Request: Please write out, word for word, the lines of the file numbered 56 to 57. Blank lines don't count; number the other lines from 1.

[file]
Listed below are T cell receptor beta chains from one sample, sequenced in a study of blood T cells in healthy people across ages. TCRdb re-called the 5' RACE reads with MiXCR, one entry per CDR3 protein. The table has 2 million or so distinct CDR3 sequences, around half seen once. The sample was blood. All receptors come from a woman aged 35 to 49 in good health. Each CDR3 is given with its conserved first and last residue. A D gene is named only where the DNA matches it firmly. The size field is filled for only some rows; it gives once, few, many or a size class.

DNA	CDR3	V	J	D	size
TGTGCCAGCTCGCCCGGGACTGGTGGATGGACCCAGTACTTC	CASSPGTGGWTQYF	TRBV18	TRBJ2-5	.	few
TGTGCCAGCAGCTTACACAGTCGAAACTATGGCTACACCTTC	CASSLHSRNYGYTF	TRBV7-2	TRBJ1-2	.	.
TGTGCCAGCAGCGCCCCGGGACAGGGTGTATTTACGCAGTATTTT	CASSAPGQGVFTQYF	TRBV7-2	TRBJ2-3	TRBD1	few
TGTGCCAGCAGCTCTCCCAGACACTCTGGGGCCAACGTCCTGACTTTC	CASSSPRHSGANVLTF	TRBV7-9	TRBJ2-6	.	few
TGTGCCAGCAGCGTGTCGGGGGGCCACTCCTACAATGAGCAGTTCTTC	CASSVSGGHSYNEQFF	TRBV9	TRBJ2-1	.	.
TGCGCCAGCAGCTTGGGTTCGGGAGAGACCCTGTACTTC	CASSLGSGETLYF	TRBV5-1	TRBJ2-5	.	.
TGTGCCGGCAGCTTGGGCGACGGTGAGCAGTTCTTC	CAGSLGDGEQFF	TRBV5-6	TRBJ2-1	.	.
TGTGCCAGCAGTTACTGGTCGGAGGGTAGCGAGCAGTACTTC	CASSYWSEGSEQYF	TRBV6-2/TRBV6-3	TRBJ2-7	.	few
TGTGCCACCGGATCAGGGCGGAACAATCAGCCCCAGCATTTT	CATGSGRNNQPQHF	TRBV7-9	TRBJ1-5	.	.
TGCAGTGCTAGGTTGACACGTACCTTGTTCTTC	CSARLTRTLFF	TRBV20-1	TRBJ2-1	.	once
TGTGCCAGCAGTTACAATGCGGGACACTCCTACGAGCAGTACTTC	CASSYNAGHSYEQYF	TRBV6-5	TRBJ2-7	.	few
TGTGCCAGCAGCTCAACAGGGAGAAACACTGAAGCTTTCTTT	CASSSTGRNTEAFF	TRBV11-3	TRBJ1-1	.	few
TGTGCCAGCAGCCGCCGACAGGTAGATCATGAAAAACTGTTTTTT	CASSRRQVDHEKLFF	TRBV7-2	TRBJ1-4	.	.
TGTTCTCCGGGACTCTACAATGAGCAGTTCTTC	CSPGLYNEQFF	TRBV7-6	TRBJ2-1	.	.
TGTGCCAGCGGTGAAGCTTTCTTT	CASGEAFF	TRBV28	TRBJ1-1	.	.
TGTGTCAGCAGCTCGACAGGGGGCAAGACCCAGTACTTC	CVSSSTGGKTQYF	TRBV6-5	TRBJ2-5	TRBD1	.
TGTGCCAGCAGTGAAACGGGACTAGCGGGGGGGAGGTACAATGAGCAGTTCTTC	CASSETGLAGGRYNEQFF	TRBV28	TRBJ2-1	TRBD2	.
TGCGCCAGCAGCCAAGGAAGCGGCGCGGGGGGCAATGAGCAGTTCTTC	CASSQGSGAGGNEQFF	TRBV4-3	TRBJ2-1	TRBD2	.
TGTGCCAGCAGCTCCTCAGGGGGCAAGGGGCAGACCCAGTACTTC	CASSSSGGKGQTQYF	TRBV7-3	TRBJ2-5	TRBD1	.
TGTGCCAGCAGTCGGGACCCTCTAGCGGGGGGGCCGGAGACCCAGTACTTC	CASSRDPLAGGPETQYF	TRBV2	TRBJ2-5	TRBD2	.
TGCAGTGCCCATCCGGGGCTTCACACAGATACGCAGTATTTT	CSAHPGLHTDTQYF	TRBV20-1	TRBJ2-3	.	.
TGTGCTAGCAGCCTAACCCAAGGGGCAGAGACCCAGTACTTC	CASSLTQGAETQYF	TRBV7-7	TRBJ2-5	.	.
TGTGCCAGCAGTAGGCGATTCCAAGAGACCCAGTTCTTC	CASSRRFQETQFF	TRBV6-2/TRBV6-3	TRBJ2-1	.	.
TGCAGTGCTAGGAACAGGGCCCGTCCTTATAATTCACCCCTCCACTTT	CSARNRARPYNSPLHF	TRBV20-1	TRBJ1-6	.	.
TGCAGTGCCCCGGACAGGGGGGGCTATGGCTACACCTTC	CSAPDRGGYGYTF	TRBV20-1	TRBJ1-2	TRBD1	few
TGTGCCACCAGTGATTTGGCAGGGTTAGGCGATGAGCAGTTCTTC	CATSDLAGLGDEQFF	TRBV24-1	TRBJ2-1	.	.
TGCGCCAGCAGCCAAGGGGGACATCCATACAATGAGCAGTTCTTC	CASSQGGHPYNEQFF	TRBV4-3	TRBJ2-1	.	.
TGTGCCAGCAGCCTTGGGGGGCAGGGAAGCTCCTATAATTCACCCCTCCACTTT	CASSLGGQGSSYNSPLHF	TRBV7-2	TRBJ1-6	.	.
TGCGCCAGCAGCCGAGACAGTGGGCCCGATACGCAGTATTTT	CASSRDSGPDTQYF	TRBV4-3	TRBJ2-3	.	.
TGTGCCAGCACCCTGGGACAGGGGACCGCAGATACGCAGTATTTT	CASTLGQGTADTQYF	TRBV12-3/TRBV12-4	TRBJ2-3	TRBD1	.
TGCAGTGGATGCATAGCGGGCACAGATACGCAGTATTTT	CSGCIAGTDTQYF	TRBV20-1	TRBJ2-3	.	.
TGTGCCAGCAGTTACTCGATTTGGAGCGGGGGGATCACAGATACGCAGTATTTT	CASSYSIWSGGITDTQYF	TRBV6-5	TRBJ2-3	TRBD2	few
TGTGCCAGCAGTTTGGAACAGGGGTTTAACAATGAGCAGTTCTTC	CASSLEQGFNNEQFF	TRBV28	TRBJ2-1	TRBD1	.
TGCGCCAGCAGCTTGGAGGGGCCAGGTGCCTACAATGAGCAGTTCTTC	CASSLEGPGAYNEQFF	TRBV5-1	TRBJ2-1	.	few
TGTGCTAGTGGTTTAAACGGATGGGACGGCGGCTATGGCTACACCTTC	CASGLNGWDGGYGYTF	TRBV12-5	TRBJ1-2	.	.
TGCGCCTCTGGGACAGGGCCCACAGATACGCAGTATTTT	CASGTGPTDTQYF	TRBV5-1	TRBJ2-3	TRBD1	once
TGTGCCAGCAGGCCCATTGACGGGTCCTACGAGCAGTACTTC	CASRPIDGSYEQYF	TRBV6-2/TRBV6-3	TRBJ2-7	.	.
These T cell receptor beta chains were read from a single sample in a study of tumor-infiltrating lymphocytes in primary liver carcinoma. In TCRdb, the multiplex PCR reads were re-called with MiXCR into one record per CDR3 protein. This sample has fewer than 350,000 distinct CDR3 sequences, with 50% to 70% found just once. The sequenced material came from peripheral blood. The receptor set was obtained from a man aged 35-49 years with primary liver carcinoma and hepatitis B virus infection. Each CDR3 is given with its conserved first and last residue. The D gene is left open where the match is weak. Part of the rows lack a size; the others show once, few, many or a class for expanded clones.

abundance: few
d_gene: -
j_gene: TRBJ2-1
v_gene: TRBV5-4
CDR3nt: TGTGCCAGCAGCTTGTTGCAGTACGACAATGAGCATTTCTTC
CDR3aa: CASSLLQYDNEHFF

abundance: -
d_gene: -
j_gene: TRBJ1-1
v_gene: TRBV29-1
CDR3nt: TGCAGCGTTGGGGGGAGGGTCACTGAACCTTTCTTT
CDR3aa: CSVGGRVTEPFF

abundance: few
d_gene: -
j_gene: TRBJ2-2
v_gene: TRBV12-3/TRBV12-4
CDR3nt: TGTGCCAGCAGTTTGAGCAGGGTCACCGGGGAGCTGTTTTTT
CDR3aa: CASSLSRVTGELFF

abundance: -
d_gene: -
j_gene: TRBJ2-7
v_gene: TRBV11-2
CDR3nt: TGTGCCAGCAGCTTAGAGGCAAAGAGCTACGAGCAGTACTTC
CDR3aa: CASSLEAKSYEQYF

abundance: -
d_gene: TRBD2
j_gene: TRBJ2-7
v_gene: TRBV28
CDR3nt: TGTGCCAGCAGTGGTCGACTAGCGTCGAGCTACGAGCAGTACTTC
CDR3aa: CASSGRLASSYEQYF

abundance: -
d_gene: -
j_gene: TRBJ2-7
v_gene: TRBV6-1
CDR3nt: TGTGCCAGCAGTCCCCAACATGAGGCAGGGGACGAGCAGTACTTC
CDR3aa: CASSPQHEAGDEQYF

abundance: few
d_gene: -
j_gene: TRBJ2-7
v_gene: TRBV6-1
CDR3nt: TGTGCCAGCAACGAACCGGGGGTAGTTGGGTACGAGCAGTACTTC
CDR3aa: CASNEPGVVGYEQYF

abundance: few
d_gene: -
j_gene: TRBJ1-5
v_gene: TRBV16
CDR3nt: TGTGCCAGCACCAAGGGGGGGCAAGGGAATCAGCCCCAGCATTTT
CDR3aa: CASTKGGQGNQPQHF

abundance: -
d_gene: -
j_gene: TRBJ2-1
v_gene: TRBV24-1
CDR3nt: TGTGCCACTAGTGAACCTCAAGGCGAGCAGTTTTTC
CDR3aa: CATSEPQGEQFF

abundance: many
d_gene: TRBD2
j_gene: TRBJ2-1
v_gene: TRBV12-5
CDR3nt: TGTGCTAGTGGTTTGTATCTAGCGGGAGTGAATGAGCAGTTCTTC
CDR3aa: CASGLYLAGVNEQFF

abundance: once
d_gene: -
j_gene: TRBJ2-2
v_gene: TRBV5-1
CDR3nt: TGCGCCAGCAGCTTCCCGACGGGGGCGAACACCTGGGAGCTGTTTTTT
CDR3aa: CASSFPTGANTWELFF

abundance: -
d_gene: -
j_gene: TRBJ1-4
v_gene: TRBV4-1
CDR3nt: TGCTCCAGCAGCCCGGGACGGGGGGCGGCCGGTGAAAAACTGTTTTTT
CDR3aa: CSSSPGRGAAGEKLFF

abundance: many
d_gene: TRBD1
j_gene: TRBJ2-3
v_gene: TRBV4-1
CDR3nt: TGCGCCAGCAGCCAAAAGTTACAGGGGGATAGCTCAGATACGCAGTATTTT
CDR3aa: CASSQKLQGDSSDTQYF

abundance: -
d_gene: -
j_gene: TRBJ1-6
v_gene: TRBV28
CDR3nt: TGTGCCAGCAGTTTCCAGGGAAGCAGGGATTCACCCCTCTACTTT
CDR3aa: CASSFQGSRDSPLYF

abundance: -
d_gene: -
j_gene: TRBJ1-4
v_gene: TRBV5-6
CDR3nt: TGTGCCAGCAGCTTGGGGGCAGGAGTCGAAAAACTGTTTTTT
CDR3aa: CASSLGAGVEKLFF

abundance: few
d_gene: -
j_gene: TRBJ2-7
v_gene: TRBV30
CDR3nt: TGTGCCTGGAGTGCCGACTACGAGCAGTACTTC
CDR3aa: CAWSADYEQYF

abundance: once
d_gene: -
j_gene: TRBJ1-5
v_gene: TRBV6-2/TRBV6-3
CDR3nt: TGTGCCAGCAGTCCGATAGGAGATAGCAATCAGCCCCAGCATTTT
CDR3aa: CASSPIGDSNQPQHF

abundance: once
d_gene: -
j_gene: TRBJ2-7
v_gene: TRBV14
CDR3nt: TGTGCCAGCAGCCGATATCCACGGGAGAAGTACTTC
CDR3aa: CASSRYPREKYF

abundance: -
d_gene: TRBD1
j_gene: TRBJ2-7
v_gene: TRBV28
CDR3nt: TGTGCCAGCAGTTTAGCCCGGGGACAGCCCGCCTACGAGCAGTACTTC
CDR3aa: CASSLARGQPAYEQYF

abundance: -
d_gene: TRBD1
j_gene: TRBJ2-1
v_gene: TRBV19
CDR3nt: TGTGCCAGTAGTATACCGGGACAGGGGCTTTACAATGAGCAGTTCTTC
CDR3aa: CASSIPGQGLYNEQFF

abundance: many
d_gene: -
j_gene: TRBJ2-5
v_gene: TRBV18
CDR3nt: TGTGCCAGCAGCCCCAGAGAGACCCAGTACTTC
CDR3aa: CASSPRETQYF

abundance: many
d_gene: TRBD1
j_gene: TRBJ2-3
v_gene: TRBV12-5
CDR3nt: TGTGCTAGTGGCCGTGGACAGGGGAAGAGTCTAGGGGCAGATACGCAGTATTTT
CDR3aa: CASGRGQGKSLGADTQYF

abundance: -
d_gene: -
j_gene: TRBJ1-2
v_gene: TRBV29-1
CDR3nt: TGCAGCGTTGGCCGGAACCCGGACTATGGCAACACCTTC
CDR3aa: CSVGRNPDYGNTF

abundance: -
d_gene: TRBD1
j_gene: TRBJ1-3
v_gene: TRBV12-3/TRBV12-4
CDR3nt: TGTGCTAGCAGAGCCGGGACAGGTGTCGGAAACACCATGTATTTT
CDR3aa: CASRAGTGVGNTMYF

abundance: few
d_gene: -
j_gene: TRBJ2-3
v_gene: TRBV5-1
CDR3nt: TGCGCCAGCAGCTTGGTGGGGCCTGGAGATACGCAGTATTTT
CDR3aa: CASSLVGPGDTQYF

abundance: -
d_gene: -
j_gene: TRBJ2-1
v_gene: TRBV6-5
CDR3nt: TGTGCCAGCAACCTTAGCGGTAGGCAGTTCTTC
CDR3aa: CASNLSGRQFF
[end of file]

v_gene: TRBV12-3/TRBV12-4
CDR3nt: TGTGCCAGCAGTTTGAGCAGGGTCACCGGGGAGCTGTTTTTT